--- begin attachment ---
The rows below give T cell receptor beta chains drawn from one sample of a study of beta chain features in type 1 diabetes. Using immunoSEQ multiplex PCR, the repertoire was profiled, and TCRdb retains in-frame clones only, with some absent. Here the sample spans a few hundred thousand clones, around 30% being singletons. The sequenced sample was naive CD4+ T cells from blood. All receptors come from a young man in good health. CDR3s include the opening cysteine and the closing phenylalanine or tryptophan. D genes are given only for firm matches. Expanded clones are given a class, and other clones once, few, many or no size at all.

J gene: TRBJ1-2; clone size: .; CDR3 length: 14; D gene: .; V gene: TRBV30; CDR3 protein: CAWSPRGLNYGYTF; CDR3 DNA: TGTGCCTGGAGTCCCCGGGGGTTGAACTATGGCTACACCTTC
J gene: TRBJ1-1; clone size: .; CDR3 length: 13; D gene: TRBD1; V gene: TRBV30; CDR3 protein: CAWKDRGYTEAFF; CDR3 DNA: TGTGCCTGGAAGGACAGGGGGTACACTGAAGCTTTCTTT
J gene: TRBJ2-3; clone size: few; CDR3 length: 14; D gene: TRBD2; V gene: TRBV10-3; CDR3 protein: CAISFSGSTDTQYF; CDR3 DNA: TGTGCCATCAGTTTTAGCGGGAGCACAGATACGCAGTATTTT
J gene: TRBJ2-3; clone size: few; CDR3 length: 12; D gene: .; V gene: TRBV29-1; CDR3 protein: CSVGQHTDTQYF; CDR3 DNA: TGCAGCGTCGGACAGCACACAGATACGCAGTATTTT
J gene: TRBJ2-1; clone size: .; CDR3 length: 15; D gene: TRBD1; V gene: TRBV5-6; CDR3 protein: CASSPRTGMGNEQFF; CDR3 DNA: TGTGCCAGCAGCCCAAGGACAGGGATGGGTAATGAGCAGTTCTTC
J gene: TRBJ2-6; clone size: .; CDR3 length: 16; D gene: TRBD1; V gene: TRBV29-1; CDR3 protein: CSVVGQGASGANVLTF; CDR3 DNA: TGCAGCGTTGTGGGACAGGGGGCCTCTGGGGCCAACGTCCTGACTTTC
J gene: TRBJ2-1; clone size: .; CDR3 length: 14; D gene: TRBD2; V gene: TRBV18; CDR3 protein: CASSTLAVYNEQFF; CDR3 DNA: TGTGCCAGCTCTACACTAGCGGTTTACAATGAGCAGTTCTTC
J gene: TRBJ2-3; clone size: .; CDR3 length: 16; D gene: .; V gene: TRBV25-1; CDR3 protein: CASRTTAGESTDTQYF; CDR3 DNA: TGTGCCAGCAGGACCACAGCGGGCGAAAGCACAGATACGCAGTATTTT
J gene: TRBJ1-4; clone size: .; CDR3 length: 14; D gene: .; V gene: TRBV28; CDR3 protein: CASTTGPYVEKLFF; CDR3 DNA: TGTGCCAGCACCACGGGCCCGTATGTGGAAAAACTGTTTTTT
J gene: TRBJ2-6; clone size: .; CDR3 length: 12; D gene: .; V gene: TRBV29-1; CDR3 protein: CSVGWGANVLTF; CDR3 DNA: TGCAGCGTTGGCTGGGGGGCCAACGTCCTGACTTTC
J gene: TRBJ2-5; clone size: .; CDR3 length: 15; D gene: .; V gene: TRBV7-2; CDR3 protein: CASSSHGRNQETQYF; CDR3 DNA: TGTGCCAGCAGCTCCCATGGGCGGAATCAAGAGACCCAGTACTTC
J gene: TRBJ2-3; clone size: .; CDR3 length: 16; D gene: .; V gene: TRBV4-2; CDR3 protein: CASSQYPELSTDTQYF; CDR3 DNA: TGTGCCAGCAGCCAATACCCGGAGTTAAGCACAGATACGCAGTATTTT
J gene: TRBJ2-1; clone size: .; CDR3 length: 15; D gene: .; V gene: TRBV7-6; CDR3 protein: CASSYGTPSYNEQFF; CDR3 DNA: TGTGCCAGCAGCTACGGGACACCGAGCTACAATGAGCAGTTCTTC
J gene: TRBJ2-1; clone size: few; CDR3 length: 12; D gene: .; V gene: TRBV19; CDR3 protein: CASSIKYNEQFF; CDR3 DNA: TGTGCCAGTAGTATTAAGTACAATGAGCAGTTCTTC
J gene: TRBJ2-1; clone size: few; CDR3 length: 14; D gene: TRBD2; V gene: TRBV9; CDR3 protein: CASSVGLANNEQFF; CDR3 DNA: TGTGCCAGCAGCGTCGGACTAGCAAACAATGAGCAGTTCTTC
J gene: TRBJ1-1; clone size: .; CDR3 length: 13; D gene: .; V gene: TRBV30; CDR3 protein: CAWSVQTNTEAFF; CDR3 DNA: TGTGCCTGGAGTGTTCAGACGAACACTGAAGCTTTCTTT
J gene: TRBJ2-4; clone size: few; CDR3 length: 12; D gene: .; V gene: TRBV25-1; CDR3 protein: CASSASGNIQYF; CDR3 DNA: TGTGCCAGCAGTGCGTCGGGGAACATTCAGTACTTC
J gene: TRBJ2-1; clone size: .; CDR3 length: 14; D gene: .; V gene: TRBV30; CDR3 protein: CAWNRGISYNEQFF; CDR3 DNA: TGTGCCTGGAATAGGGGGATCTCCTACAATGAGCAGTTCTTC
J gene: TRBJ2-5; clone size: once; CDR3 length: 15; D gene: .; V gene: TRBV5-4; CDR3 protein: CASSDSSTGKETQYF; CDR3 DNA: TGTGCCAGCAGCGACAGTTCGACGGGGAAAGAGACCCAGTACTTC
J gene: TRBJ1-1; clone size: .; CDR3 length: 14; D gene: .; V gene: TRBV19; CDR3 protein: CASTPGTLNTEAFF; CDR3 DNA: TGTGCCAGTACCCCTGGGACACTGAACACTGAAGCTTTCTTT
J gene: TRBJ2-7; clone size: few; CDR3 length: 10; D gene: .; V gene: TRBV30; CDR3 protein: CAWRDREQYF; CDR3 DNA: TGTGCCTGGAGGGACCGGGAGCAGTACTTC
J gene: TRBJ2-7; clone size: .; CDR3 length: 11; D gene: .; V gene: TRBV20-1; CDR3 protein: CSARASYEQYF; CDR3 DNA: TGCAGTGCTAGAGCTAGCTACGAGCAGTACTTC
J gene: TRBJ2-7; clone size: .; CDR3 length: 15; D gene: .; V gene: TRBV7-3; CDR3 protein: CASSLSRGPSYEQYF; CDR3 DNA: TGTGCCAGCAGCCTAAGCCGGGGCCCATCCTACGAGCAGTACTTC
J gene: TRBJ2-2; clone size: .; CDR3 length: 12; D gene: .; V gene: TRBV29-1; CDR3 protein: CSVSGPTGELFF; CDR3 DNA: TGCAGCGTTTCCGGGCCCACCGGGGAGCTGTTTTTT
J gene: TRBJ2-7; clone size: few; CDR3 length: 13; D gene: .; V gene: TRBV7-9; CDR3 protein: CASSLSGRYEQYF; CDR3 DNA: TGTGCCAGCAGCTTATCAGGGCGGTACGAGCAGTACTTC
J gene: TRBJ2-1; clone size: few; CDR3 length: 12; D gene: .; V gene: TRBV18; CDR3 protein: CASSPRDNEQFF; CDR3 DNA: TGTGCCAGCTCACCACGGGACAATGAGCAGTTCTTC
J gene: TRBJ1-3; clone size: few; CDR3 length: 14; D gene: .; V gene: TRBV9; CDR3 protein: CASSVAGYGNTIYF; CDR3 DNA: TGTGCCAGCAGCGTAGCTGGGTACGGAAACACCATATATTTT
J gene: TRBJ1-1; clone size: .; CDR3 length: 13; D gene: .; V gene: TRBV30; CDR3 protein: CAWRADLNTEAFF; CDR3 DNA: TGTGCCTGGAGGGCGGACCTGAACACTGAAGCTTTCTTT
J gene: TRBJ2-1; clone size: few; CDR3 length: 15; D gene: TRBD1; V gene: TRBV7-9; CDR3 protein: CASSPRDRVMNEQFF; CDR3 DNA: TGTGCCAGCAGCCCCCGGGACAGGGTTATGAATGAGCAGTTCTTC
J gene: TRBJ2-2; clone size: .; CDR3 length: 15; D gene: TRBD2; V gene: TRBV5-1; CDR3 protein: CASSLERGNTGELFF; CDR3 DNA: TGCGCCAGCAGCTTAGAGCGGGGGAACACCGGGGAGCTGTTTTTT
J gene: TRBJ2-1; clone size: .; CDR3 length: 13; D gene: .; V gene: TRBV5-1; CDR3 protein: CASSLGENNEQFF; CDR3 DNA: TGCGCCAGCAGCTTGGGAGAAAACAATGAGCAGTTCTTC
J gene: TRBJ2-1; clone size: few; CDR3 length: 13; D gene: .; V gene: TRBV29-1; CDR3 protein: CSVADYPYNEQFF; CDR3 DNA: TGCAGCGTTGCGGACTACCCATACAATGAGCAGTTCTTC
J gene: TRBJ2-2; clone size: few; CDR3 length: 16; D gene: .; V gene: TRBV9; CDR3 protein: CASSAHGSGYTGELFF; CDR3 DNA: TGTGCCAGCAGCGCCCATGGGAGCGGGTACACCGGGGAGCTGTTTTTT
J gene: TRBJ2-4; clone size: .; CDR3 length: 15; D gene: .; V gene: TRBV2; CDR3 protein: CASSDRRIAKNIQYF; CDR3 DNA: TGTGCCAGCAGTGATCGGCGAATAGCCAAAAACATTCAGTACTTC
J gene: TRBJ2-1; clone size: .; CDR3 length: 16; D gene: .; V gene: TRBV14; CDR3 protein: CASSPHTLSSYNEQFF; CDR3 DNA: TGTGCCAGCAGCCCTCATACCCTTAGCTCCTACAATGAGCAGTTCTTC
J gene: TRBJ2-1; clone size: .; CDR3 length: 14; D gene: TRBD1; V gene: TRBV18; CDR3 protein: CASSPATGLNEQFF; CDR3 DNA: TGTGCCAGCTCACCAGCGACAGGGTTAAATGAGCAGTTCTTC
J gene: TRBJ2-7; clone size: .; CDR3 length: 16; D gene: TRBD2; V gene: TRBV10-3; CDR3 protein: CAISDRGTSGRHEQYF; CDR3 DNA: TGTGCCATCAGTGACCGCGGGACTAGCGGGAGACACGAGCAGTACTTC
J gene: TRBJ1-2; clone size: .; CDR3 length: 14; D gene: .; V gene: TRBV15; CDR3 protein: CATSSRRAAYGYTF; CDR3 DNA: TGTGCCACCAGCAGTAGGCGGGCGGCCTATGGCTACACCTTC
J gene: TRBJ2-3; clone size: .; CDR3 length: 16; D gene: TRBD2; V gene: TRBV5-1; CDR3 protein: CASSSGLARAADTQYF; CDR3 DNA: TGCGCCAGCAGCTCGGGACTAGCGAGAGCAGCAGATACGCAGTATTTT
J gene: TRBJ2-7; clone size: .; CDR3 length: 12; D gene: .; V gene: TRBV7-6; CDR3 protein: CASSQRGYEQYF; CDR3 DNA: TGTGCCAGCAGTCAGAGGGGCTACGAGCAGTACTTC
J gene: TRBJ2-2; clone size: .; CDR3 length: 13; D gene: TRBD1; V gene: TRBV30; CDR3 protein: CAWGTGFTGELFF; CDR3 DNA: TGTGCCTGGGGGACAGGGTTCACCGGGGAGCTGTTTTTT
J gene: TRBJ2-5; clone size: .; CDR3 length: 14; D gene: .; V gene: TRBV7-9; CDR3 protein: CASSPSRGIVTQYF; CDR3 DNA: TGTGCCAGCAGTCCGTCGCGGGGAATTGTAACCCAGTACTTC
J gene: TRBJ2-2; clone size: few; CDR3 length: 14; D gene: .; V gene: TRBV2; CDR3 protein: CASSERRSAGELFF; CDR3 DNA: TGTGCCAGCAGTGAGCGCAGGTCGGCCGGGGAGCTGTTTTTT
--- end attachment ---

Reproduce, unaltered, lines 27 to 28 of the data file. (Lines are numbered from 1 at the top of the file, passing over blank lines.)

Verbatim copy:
J gene: TRBJ2-1; clone size: few; CDR3 length: 12; D gene: .; V gene: TRBV18; CDR3 protein: CASSPRDNEQFF; CDR3 DNA: TGTGCCAGCTCACCACGGGACAATGAGCAGTTCTTC
J gene: TRBJ1-3; clone size: few; CDR3 length: 14; D gene: .; V gene: TRBV9; CDR3 protein: CASSVAGYGNTIYF; CDR3 DNA: TGTGCCAGCAGCGTAGCTGGGTACGGAAACACCATATATTTT